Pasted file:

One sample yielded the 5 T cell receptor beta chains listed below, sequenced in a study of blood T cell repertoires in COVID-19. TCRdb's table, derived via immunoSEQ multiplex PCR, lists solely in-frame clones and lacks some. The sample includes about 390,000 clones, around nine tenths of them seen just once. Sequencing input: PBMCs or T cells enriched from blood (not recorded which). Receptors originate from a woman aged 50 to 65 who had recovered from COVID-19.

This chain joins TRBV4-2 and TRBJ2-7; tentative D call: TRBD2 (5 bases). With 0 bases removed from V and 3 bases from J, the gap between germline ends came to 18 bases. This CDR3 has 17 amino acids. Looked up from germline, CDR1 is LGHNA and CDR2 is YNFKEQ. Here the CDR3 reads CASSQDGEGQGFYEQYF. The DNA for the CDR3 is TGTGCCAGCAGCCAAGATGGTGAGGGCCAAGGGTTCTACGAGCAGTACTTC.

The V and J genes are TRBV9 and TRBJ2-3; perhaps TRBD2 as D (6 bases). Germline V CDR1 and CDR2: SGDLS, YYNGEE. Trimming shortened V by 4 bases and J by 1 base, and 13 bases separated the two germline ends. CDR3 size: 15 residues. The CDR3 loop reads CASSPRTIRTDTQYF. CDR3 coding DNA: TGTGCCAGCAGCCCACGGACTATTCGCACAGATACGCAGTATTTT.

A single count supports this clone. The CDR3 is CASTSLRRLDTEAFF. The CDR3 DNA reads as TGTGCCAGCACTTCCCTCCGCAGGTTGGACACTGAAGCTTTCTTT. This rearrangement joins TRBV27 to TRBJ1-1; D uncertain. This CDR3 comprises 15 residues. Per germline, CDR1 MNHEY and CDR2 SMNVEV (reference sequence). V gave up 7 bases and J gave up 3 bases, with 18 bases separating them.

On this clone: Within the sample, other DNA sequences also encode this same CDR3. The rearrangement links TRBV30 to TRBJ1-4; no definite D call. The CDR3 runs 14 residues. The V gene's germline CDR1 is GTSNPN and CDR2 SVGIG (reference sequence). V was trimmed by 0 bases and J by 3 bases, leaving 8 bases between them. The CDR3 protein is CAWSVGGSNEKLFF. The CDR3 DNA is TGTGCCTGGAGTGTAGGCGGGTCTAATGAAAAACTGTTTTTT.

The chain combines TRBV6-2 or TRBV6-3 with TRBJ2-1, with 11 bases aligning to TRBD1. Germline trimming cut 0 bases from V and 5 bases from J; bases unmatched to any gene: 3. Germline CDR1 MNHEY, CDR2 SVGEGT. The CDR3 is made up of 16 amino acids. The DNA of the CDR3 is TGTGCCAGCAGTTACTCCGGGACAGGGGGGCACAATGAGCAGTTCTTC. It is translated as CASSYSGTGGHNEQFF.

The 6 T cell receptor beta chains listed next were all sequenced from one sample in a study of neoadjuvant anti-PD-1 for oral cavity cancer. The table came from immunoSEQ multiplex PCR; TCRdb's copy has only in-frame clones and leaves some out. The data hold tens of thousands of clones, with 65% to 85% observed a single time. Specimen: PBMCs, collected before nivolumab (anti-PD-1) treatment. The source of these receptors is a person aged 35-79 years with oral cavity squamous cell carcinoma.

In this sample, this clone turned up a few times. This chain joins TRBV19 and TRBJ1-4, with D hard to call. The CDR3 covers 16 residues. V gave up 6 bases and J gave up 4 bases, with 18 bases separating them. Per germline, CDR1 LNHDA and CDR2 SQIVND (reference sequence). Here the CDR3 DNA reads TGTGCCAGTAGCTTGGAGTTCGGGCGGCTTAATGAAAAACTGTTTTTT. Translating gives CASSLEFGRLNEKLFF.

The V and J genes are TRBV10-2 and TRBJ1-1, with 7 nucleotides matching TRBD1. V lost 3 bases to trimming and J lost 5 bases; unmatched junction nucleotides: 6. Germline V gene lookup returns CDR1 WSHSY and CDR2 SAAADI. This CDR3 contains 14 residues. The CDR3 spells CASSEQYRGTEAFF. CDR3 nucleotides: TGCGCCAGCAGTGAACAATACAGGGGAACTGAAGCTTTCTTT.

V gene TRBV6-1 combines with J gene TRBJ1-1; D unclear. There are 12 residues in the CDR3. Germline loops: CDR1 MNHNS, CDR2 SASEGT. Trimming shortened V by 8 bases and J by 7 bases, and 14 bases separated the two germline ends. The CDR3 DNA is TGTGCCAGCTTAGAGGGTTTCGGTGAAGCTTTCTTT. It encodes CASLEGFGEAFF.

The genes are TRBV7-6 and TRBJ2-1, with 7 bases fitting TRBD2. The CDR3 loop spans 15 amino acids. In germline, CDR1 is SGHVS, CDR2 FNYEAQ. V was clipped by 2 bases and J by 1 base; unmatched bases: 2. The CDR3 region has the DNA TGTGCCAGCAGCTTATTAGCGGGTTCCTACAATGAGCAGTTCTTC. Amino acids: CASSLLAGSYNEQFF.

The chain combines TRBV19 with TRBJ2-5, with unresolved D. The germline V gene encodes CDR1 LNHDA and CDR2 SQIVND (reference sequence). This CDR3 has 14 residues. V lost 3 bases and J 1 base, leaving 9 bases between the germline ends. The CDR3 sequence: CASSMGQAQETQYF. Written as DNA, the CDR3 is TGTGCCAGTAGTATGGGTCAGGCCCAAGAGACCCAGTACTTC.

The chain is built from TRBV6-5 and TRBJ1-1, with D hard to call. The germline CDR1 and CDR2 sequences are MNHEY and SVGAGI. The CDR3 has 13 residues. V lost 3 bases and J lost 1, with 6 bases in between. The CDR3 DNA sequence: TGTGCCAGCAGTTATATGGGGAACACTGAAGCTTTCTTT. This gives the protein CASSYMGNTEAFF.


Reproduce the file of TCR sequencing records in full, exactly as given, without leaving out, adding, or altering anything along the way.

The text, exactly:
One sample yielded the 5 T cell receptor beta chains listed below, sequenced in a study of blood T cell repertoires in COVID-19. TCRdb's table, derived via immunoSEQ multiplex PCR, lists solely in-frame clones and lacks some. The sample includes about 390,000 clones, around nine tenths of them seen just once. Sequencing input: PBMCs or T cells enriched from blood (not recorded which). Receptors originate from a woman aged 50 to 65 who had recovered from COVID-19.

This chain joins TRBV4-2 and TRBJ2-7; tentative D call: TRBD2 (5 bases). With 0 bases removed from V and 3 bases from J, the gap between germline ends came to 18 bases. This CDR3 has 17 amino acids. Looked up from germline, CDR1 is LGHNA and CDR2 is YNFKEQ. Here the CDR3 reads CASSQDGEGQGFYEQYF. The DNA for the CDR3 is TGTGCCAGCAGCCAAGATGGTGAGGGCCAAGGGTTCTACGAGCAGTACTTC.

The V and J genes are TRBV9 and TRBJ2-3; perhaps TRBD2 as D (6 bases). Germline V CDR1 and CDR2: SGDLS, YYNGEE. Trimming shortened V by 4 bases and J by 1 base, and 13 bases separated the two germline ends. CDR3 size: 15 residues. The CDR3 loop reads CASSPRTIRTDTQYF. CDR3 coding DNA: TGTGCCAGCAGCCCACGGACTATTCGCACAGATACGCAGTATTTT.

A single count supports this clone. The CDR3 is CASTSLRRLDTEAFF. The CDR3 DNA reads as TGTGCCAGCACTTCCCTCCGCAGGTTGGACACTGAAGCTTTCTTT. This rearrangement joins TRBV27 to TRBJ1-1; D uncertain. This CDR3 comprises 15 residues. Per germline, CDR1 MNHEY and CDR2 SMNVEV (reference sequence). V gave up 7 bases and J gave up 3 bases, with 18 bases separating them.

On this clone: Within the sample, other DNA sequences also encode this same CDR3. The rearrangement links TRBV30 to TRBJ1-4; no definite D call. The CDR3 runs 14 residues. The V gene's germline CDR1 is GTSNPN and CDR2 SVGIG (reference sequence). V was trimmed by 0 bases and J by 3 bases, leaving 8 bases between them. The CDR3 protein is CAWSVGGSNEKLFF. The CDR3 DNA is TGTGCCTGGAGTGTAGGCGGGTCTAATGAAAAACTGTTTTTT.

The chain combines TRBV6-2 or TRBV6-3 with TRBJ2-1, with 11 bases aligning to TRBD1. Germline trimming cut 0 bases from V and 5 bases from J; bases unmatched to any gene: 3. Germline CDR1 MNHEY, CDR2 SVGEGT. The CDR3 is made up of 16 amino acids. The DNA of the CDR3 is TGTGCCAGCAGTTACTCCGGGACAGGGGGGCACAATGAGCAGTTCTTC. It is translated as CASSYSGTGGHNEQFF.

The 6 T cell receptor beta chains listed next were all sequenced from one sample in a study of neoadjuvant anti-PD-1 for oral cavity cancer. The table came from immunoSEQ multiplex PCR; TCRdb's copy has only in-frame clones and leaves some out. The data hold tens of thousands of clones, with 65% to 85% observed a single time. Specimen: PBMCs, collected before nivolumab (anti-PD-1) treatment. The source of these receptors is a person aged 35-79 years with oral cavity squamous cell carcinoma.

In this sample, this clone turned up a few times. This chain joins TRBV19 and TRBJ1-4, with D hard to call. The CDR3 covers 16 residues. V gave up 6 bases and J gave up 4 bases, with 18 bases separating them. Per germline, CDR1 LNHDA and CDR2 SQIVND (reference sequence). Here the CDR3 DNA reads TGTGCCAGTAGCTTGGAGTTCGGGCGGCTTAATGAAAAACTGTTTTTT. Translating gives CASSLEFGRLNEKLFF.

The V and J genes are TRBV10-2 and TRBJ1-1, with 7 nucleotides matching TRBD1. V lost 3 bases to trimming and J lost 5 bases; unmatched junction nucleotides: 6. Germline V gene lookup returns CDR1 WSHSY and CDR2 SAAADI. This CDR3 contains 14 residues. The CDR3 spells CASSEQYRGTEAFF. CDR3 nucleotides: TGCGCCAGCAGTGAACAATACAGGGGAACTGAAGCTTTCTTT.

V gene TRBV6-1 combines with J gene TRBJ1-1; D unclear. There are 12 residues in the CDR3. Germline loops: CDR1 MNHNS, CDR2 SASEGT. Trimming shortened V by 8 bases and J by 7 bases, and 14 bases separated the two germline ends. The CDR3 DNA is TGTGCCAGCTTAGAGGGTTTCGGTGAAGCTTTCTTT. It encodes CASLEGFGEAFF.

The genes are TRBV7-6 and TRBJ2-1, with 7 bases fitting TRBD2. The CDR3 loop spans 15 amino acids. In germline, CDR1 is SGHVS, CDR2 FNYEAQ. V was clipped by 2 bases and J by 1 base; unmatched bases: 2. The CDR3 region has the DNA TGTGCCAGCAGCTTATTAGCGGGTTCCTACAATGAGCAGTTCTTC. Amino acids: CASSLLAGSYNEQFF.

The chain combines TRBV19 with TRBJ2-5, with unresolved D. The germline V gene encodes CDR1 LNHDA and CDR2 SQIVND (reference sequence). This CDR3 has 14 residues. V lost 3 bases and J 1 base, leaving 9 bases between the germline ends. The CDR3 sequence: CASSMGQAQETQYF. Written as DNA, the CDR3 is TGTGCCAGTAGTATGGGTCAGGCCCAAGAGACCCAGTACTTC.

The chain is built from TRBV6-5 and TRBJ1-1, with D hard to call. The germline CDR1 and CDR2 sequences are MNHEY and SVGAGI. The CDR3 has 13 residues. V lost 3 bases and J lost 1, with 6 bases in between. The CDR3 DNA sequence: TGTGCCAGCAGTTATATGGGGAACACTGAAGCTTTCTTT. This gives the protein CASSYMGNTEAFF.